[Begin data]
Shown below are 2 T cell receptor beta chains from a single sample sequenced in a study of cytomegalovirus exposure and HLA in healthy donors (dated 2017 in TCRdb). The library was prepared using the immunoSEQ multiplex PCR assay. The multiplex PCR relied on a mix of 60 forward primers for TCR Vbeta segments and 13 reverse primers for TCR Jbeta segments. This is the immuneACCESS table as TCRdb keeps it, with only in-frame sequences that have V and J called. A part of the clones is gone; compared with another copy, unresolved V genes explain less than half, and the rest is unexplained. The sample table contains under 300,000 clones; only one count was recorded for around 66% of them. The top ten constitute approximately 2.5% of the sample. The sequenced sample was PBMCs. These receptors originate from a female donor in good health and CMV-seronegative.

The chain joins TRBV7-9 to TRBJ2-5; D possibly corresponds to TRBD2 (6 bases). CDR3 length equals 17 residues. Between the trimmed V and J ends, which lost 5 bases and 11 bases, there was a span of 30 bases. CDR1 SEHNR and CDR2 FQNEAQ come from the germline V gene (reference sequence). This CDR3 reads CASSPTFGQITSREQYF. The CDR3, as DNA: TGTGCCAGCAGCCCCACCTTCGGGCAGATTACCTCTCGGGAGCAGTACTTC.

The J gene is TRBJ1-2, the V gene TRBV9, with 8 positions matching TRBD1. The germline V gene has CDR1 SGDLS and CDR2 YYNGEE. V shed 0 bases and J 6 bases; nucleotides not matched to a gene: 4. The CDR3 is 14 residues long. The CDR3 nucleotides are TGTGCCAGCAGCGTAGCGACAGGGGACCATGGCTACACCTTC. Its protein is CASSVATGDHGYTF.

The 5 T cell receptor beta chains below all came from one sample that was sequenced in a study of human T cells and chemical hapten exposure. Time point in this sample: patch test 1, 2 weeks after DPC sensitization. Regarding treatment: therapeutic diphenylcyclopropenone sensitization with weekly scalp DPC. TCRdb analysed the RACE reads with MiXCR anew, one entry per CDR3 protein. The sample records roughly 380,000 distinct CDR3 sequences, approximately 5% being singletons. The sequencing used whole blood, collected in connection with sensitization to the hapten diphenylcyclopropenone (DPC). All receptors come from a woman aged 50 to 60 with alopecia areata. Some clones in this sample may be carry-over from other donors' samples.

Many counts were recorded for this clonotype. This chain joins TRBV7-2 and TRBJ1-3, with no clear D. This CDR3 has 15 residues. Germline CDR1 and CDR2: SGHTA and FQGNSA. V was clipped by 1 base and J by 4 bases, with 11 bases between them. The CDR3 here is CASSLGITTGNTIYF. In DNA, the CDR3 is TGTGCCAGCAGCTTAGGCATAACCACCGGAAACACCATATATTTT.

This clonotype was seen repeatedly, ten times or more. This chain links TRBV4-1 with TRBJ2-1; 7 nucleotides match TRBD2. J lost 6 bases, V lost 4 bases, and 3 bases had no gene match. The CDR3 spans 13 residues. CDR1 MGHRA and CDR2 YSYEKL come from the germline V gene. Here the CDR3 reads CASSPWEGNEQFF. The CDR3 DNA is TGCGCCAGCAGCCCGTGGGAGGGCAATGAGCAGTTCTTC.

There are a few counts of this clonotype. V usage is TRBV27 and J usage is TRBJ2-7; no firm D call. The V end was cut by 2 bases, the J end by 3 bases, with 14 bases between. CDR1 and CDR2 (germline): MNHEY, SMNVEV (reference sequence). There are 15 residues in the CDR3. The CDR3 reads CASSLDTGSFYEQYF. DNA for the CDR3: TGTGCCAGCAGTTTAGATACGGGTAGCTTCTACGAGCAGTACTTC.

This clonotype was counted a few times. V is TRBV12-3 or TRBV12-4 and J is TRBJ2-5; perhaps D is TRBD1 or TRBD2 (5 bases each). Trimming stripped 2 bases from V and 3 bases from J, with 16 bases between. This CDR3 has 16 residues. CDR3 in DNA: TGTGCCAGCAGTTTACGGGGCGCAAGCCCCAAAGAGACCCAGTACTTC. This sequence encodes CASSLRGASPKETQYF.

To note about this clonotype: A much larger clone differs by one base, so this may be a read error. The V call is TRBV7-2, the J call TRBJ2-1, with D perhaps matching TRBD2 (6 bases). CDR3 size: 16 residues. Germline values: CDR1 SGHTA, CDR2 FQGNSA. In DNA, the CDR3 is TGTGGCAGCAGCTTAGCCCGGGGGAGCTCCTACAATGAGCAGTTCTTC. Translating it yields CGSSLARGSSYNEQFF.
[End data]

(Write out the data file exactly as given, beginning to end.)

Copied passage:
Shown below are 2 T cell receptor beta chains from a single sample sequenced in a study of cytomegalovirus exposure and HLA in healthy donors (dated 2017 in TCRdb). The library was prepared using the immunoSEQ multiplex PCR assay. The multiplex PCR relied on a mix of 60 forward primers for TCR Vbeta segments and 13 reverse primers for TCR Jbeta segments. This is the immuneACCESS table as TCRdb keeps it, with only in-frame sequences that have V and J called. A part of the clones is gone; compared with another copy, unresolved V genes explain less than half, and the rest is unexplained. The sample table contains under 300,000 clones; only one count was recorded for around 66% of them. The top ten constitute approximately 2.5% of the sample. The sequenced sample was PBMCs. These receptors originate from a female donor in good health and CMV-seronegative.

The chain joins TRBV7-9 to TRBJ2-5; D possibly corresponds to TRBD2 (6 bases). CDR3 length equals 17 residues. Between the trimmed V and J ends, which lost 5 bases and 11 bases, there was a span of 30 bases. CDR1 SEHNR and CDR2 FQNEAQ come from the germline V gene (reference sequence). This CDR3 reads CASSPTFGQITSREQYF. The CDR3, as DNA: TGTGCCAGCAGCCCCACCTTCGGGCAGATTACCTCTCGGGAGCAGTACTTC.

The J gene is TRBJ1-2, the V gene TRBV9, with 8 positions matching TRBD1. The germline V gene has CDR1 SGDLS and CDR2 YYNGEE. V shed 0 bases and J 6 bases; nucleotides not matched to a gene: 4. The CDR3 is 14 residues long. The CDR3 nucleotides are TGTGCCAGCAGCGTAGCGACAGGGGACCATGGCTACACCTTC. Its protein is CASSVATGDHGYTF.

The 5 T cell receptor beta chains below all came from one sample that was sequenced in a study of human T cells and chemical hapten exposure. Time point in this sample: patch test 1, 2 weeks after DPC sensitization. Regarding treatment: therapeutic diphenylcyclopropenone sensitization with weekly scalp DPC. TCRdb analysed the RACE reads with MiXCR anew, one entry per CDR3 protein. The sample records roughly 380,000 distinct CDR3 sequences, approximately 5% being singletons. The sequencing used whole blood, collected in connection with sensitization to the hapten diphenylcyclopropenone (DPC). All receptors come from a woman aged 50 to 60 with alopecia areata. Some clones in this sample may be carry-over from other donors' samples.

Many counts were recorded for this clonotype. This chain joins TRBV7-2 and TRBJ1-3, with no clear D. This CDR3 has 15 residues. Germline CDR1 and CDR2: SGHTA and FQGNSA. V was clipped by 1 base and J by 4 bases, with 11 bases between them. The CDR3 here is CASSLGITTGNTIYF. In DNA, the CDR3 is TGTGCCAGCAGCTTAGGCATAACCACCGGAAACACCATATATTTT.

This clonotype was seen repeatedly, ten times or more. This chain links TRBV4-1 with TRBJ2-1; 7 nucleotides match TRBD2. J lost 6 bases, V lost 4 bases, and 3 bases had no gene match. The CDR3 spans 13 residues. CDR1 MGHRA and CDR2 YSYEKL come from the germline V gene. Here the CDR3 reads CASSPWEGNEQFF. The CDR3 DNA is TGCGCCAGCAGCCCGTGGGAGGGCAATGAGCAGTTCTTC.

There are a few counts of this clonotype. V usage is TRBV27 and J usage is TRBJ2-7; no firm D call. The V end was cut by 2 bases, the J end by 3 bases, with 14 bases between. CDR1 and CDR2 (germline): MNHEY, SMNVEV (reference sequence). There are 15 residues in the CDR3. The CDR3 reads CASSLDTGSFYEQYF. DNA for the CDR3: TGTGCCAGCAGTTTAGATACGGGTAGCTTCTACGAGCAGTACTTC.

This clonotype was counted a few times. V is TRBV12-3 or TRBV12-4 and J is TRBJ2-5; perhaps D is TRBD1 or TRBD2 (5 bases each). Trimming stripped 2 bases from V and 3 bases from J, with 16 bases between. This CDR3 has 16 residues. CDR3 in DNA: TGTGCCAGCAGTTTACGGGGCGCAAGCCCCAAAGAGACCCAGTACTTC. This sequence encodes CASSLRGASPKETQYF.

To note about this clonotype: A much larger clone differs by one base, so this may be a read error. The V call is TRBV7-2, the J call TRBJ2-1, with D perhaps matching TRBD2 (6 bases). CDR3 size: 16 residues. Germline values: CDR1 SGHTA, CDR2 FQGNSA. In DNA, the CDR3 is TGTGGCAGCAGCTTAGCCCGGGGGAGCTCCTACAATGAGCAGTTCTTC. Translating it yields CGSSLARGSSYNEQFF.